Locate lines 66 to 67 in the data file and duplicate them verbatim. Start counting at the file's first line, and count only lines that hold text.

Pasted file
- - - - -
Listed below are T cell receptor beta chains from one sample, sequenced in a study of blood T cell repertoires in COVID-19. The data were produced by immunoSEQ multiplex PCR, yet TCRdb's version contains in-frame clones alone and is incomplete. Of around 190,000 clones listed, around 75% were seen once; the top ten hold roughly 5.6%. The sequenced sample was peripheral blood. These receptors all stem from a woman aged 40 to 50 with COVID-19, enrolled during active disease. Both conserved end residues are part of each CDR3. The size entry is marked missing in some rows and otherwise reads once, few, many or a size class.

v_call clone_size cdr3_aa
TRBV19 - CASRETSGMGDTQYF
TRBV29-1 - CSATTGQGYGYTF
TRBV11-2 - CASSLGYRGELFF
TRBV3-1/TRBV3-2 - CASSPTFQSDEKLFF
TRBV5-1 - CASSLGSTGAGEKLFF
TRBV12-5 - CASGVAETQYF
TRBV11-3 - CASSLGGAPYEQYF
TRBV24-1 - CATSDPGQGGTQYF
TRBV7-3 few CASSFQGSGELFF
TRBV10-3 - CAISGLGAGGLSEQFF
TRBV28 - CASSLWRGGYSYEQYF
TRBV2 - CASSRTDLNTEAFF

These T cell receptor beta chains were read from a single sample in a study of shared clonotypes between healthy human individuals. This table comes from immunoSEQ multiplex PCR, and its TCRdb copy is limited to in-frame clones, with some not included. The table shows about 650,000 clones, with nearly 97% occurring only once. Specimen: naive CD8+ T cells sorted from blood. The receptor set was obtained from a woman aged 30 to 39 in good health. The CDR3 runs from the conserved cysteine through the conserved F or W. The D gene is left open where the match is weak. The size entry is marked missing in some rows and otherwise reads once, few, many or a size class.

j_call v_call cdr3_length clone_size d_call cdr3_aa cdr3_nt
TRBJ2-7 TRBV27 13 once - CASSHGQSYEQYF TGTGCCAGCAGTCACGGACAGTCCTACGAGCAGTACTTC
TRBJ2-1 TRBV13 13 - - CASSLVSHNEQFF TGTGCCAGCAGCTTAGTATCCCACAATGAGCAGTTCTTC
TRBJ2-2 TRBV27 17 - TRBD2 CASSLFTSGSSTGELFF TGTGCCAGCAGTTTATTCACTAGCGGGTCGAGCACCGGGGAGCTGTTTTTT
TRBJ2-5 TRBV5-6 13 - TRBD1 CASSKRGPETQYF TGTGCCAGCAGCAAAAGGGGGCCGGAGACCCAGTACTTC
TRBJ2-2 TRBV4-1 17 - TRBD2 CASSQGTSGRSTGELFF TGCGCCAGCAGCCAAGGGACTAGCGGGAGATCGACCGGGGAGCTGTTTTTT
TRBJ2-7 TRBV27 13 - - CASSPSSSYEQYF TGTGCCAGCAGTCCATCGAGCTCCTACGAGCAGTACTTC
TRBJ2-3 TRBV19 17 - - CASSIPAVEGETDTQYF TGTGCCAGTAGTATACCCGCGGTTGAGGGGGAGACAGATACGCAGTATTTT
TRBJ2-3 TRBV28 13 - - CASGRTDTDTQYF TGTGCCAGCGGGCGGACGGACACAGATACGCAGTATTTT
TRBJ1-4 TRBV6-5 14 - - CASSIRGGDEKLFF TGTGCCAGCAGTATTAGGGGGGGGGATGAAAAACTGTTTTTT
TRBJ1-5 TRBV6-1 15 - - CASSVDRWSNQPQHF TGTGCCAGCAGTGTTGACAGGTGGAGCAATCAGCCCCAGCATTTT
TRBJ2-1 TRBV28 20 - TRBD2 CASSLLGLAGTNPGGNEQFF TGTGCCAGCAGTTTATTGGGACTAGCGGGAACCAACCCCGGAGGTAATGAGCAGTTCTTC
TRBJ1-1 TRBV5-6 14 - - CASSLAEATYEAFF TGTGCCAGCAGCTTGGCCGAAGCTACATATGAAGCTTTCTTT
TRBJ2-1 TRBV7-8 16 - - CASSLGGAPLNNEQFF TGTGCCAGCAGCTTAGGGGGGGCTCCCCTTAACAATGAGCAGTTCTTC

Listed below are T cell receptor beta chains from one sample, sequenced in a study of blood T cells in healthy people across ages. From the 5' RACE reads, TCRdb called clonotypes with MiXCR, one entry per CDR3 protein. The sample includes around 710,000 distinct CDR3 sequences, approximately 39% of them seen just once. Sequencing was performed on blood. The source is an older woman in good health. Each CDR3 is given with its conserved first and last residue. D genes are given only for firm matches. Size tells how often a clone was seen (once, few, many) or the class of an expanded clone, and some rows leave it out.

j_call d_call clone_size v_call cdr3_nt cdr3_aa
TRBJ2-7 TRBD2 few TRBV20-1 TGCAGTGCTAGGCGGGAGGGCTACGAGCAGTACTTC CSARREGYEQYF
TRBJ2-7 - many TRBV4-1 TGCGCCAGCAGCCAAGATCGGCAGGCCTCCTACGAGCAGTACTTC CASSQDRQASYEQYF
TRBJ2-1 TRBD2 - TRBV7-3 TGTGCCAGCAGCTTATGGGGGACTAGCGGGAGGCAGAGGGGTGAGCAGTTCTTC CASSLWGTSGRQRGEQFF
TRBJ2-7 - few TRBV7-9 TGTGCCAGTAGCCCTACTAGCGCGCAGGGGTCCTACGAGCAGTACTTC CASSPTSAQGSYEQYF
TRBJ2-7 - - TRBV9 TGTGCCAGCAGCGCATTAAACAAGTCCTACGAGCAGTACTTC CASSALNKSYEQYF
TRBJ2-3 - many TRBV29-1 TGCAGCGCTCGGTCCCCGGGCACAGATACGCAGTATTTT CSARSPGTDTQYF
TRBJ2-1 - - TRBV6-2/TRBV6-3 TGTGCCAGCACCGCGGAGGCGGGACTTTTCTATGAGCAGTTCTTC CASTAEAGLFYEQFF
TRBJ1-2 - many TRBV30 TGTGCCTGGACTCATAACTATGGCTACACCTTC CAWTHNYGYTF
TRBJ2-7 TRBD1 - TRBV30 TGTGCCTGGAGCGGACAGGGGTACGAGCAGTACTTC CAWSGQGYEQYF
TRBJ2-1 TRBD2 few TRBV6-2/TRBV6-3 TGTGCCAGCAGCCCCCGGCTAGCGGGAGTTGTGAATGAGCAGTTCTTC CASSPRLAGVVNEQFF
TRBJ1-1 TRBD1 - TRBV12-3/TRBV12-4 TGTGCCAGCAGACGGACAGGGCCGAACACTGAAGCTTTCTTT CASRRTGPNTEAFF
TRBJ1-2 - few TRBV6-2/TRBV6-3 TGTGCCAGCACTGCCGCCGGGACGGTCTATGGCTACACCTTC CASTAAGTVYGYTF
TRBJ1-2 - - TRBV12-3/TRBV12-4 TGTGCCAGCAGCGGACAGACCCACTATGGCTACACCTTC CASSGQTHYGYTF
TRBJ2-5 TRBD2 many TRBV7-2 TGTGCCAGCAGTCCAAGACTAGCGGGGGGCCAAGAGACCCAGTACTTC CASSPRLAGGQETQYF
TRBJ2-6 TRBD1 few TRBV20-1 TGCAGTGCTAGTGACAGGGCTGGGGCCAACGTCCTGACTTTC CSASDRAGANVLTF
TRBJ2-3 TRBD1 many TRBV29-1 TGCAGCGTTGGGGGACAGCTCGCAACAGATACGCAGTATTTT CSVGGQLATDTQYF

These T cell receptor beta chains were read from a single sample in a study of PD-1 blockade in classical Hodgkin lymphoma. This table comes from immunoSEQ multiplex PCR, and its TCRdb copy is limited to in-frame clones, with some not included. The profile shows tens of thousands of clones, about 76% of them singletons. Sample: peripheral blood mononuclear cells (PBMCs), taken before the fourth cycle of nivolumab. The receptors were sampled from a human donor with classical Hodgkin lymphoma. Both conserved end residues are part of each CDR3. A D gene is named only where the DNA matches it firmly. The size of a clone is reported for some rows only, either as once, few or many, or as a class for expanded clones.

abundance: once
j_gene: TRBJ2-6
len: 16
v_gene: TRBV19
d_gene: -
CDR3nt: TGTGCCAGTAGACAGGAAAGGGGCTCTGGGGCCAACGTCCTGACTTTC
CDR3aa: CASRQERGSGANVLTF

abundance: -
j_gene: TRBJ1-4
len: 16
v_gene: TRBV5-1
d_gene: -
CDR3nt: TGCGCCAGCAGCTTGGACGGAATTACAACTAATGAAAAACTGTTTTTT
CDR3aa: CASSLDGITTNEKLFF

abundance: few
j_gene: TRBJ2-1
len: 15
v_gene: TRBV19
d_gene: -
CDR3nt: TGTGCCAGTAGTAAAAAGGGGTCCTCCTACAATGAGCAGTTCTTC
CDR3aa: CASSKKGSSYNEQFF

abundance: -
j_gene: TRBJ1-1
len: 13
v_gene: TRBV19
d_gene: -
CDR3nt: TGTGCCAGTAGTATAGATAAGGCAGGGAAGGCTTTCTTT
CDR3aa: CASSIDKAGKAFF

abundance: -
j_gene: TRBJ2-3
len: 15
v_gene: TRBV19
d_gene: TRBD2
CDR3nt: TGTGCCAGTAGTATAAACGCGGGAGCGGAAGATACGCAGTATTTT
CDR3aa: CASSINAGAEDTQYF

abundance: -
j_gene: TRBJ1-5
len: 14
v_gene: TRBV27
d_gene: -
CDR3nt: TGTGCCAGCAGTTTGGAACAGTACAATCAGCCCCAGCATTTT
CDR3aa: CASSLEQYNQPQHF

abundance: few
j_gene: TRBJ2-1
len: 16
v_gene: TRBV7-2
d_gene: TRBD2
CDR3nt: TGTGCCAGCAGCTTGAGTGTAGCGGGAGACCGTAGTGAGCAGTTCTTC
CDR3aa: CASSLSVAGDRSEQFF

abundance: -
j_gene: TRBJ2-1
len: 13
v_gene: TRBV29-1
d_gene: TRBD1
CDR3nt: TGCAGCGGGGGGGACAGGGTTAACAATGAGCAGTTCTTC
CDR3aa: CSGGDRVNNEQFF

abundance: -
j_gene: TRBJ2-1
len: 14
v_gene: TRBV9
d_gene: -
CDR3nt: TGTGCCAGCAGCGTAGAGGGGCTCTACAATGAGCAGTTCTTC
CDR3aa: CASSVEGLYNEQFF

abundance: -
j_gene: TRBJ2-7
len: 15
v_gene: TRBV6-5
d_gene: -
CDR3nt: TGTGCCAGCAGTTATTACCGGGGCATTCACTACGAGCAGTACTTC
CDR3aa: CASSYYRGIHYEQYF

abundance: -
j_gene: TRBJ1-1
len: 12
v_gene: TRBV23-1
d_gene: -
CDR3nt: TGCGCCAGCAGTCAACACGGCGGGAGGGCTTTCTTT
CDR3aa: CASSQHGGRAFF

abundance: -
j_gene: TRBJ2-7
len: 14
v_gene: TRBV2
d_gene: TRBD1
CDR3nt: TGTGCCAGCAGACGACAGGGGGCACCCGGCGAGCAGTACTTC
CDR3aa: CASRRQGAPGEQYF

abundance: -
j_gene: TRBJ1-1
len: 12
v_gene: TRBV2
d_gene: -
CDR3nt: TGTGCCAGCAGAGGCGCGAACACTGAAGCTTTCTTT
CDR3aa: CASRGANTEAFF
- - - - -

v_gene: TRBV19
d_gene: -